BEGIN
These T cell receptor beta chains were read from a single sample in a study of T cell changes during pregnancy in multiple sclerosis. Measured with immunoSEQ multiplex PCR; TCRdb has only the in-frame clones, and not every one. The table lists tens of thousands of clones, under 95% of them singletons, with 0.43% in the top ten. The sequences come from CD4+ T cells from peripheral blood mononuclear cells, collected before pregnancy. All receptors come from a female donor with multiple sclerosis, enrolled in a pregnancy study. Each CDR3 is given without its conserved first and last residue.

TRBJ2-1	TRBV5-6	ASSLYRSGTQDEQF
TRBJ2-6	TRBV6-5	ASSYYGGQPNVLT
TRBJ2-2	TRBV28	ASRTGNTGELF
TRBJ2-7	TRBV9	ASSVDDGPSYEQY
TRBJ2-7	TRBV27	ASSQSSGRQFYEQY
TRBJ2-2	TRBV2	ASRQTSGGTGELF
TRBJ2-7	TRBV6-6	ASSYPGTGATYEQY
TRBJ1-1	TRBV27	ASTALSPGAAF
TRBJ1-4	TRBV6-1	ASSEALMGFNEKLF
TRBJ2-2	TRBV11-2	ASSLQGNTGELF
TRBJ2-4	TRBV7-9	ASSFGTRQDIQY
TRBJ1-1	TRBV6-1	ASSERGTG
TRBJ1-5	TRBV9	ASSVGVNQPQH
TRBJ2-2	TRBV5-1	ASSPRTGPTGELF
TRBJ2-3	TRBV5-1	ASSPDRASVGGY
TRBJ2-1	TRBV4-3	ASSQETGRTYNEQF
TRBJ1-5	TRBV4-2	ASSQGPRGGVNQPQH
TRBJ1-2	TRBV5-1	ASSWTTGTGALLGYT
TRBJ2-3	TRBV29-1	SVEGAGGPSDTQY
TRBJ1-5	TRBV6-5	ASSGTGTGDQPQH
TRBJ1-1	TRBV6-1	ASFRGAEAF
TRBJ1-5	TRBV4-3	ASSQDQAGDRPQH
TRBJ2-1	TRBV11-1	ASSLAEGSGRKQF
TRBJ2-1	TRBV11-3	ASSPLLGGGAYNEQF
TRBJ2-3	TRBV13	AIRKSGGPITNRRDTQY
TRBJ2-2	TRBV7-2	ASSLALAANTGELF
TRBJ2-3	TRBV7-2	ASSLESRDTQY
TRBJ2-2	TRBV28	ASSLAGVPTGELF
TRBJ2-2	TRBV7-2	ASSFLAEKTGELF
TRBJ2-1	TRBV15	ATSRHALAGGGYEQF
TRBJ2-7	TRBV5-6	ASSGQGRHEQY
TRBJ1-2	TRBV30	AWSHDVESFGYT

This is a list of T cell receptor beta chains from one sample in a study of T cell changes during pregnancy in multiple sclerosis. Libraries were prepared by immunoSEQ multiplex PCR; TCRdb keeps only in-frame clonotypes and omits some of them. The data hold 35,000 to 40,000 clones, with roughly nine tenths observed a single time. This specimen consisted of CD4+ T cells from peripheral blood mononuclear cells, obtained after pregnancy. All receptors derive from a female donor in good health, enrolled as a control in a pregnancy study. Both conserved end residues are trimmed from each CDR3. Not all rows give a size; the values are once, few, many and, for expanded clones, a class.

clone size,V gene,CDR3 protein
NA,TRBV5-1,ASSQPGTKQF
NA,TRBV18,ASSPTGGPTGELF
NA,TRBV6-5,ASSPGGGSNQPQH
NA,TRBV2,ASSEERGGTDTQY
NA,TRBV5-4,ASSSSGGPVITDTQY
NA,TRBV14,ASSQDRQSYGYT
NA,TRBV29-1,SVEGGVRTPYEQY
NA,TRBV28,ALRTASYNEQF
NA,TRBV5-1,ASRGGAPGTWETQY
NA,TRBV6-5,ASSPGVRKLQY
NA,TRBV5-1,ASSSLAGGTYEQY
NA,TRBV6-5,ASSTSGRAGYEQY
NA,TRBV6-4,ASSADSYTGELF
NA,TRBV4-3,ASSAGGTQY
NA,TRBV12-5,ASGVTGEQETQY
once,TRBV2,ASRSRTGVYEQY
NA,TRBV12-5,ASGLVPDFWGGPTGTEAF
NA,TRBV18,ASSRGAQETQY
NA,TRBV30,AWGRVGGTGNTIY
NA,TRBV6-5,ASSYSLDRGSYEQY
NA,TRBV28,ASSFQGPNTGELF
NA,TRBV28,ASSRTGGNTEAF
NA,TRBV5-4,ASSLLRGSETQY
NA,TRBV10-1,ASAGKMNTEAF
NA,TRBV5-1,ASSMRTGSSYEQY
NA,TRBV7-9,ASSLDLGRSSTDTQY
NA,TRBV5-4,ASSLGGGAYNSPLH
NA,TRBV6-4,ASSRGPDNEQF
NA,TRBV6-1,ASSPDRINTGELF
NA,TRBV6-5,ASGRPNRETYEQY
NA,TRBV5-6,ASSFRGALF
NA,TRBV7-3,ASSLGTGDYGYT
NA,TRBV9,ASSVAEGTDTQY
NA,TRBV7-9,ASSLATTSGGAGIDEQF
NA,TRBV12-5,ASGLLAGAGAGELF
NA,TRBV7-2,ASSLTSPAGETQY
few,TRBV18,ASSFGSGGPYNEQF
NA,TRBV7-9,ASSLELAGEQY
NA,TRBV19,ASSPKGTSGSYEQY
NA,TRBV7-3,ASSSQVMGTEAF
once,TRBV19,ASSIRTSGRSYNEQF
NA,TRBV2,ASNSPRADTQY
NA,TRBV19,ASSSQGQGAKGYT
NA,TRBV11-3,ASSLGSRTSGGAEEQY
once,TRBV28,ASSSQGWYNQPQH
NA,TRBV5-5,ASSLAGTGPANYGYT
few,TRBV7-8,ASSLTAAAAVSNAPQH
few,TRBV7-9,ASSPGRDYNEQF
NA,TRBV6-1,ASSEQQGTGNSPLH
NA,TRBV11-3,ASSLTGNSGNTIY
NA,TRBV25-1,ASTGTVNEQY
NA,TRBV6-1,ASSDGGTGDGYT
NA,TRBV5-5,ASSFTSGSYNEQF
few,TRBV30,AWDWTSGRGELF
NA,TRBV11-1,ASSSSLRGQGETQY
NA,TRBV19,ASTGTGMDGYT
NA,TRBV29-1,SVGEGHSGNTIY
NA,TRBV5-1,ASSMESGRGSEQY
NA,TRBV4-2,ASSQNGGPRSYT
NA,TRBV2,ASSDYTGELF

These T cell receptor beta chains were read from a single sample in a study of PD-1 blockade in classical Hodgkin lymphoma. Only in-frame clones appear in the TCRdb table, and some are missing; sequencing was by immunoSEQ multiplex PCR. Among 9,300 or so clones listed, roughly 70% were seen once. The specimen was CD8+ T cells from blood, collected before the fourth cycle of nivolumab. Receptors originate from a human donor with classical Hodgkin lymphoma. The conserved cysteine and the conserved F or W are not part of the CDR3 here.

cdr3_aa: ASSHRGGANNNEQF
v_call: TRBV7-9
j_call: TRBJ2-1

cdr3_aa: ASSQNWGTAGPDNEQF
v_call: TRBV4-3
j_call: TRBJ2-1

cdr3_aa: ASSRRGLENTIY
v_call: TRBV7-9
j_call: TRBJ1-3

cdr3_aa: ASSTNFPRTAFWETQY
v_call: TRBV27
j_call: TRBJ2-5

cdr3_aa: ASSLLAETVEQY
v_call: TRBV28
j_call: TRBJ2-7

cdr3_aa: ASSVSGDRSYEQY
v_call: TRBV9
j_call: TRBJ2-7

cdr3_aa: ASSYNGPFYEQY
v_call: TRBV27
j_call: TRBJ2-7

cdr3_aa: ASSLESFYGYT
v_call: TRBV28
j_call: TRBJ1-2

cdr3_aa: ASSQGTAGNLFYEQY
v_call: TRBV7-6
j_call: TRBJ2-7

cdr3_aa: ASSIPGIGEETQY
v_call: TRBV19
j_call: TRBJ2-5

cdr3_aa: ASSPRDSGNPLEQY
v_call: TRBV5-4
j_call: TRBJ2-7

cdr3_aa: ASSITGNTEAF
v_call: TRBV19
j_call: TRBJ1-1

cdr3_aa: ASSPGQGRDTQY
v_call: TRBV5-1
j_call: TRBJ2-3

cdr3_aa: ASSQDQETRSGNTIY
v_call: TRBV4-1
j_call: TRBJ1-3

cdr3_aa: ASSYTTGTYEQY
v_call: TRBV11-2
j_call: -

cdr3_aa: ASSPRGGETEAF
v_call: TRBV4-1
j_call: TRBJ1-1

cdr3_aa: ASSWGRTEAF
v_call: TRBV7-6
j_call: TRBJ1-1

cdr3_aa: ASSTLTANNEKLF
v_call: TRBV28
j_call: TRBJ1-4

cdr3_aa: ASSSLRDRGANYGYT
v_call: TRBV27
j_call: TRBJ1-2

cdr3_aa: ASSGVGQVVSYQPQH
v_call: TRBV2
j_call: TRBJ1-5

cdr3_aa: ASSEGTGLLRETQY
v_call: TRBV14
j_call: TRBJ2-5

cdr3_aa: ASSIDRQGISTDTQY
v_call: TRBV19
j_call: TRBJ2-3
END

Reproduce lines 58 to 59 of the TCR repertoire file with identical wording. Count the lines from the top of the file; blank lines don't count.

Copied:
NA,TRBV5-4,ASSLLRGSETQY
NA,TRBV10-1,ASAGKMNTEAF